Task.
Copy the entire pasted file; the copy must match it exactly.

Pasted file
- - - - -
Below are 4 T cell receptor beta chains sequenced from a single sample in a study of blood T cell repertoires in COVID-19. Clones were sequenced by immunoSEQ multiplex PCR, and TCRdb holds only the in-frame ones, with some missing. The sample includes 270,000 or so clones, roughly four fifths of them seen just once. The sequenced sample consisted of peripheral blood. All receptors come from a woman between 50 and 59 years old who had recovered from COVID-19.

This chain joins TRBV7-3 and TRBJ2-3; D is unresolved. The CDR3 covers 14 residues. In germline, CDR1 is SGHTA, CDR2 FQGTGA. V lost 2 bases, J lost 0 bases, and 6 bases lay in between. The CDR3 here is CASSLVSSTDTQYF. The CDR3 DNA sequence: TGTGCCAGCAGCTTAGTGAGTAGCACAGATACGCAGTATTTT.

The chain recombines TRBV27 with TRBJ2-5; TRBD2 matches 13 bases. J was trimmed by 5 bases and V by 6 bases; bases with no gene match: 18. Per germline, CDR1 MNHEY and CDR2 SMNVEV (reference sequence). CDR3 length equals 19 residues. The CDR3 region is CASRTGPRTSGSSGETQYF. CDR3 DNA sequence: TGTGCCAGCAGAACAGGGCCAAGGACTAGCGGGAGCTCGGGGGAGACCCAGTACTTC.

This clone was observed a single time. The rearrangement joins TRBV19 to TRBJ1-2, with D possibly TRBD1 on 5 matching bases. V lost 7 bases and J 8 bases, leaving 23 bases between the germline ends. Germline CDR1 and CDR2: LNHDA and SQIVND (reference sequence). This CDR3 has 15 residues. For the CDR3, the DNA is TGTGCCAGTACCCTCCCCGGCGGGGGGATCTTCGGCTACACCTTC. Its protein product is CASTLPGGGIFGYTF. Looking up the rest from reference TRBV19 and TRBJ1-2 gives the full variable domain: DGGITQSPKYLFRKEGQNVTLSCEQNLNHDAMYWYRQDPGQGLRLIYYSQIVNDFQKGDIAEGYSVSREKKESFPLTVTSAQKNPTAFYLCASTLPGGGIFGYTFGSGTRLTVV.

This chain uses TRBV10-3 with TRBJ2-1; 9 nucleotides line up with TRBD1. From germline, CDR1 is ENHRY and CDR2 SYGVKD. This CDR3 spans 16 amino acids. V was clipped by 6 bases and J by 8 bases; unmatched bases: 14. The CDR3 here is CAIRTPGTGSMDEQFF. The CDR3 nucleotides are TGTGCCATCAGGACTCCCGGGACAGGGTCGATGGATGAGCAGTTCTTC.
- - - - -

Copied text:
Below are 4 T cell receptor beta chains sequenced from a single sample in a study of blood T cell repertoires in COVID-19. Clones were sequenced by immunoSEQ multiplex PCR, and TCRdb holds only the in-frame ones, with some missing. The sample includes 270,000 or so clones, roughly four fifths of them seen just once. The sequenced sample consisted of peripheral blood. All receptors come from a woman between 50 and 59 years old who had recovered from COVID-19.

This chain joins TRBV7-3 and TRBJ2-3; D is unresolved. The CDR3 covers 14 residues. In germline, CDR1 is SGHTA, CDR2 FQGTGA. V lost 2 bases, J lost 0 bases, and 6 bases lay in between. The CDR3 here is CASSLVSSTDTQYF. The CDR3 DNA sequence: TGTGCCAGCAGCTTAGTGAGTAGCACAGATACGCAGTATTTT.

The chain recombines TRBV27 with TRBJ2-5; TRBD2 matches 13 bases. J was trimmed by 5 bases and V by 6 bases; bases with no gene match: 18. Per germline, CDR1 MNHEY and CDR2 SMNVEV (reference sequence). CDR3 length equals 19 residues. The CDR3 region is CASRTGPRTSGSSGETQYF. CDR3 DNA sequence: TGTGCCAGCAGAACAGGGCCAAGGACTAGCGGGAGCTCGGGGGAGACCCAGTACTTC.

This clone was observed a single time. The rearrangement joins TRBV19 to TRBJ1-2, with D possibly TRBD1 on 5 matching bases. V lost 7 bases and J 8 bases, leaving 23 bases between the germline ends. Germline CDR1 and CDR2: LNHDA and SQIVND (reference sequence). This CDR3 has 15 residues. For the CDR3, the DNA is TGTGCCAGTACCCTCCCCGGCGGGGGGATCTTCGGCTACACCTTC. Its protein product is CASTLPGGGIFGYTF. Looking up the rest from reference TRBV19 and TRBJ1-2 gives the full variable domain: DGGITQSPKYLFRKEGQNVTLSCEQNLNHDAMYWYRQDPGQGLRLIYYSQIVNDFQKGDIAEGYSVSREKKESFPLTVTSAQKNPTAFYLCASTLPGGGIFGYTFGSGTRLTVV.

This chain uses TRBV10-3 with TRBJ2-1; 9 nucleotides line up with TRBD1. From germline, CDR1 is ENHRY and CDR2 SYGVKD. This CDR3 spans 16 amino acids. V was clipped by 6 bases and J by 8 bases; unmatched bases: 14. The CDR3 here is CAIRTPGTGSMDEQFF. The CDR3 nucleotides are TGTGCCATCAGGACTCCCGGGACAGGGTCGATGGATGAGCAGTTCTTC.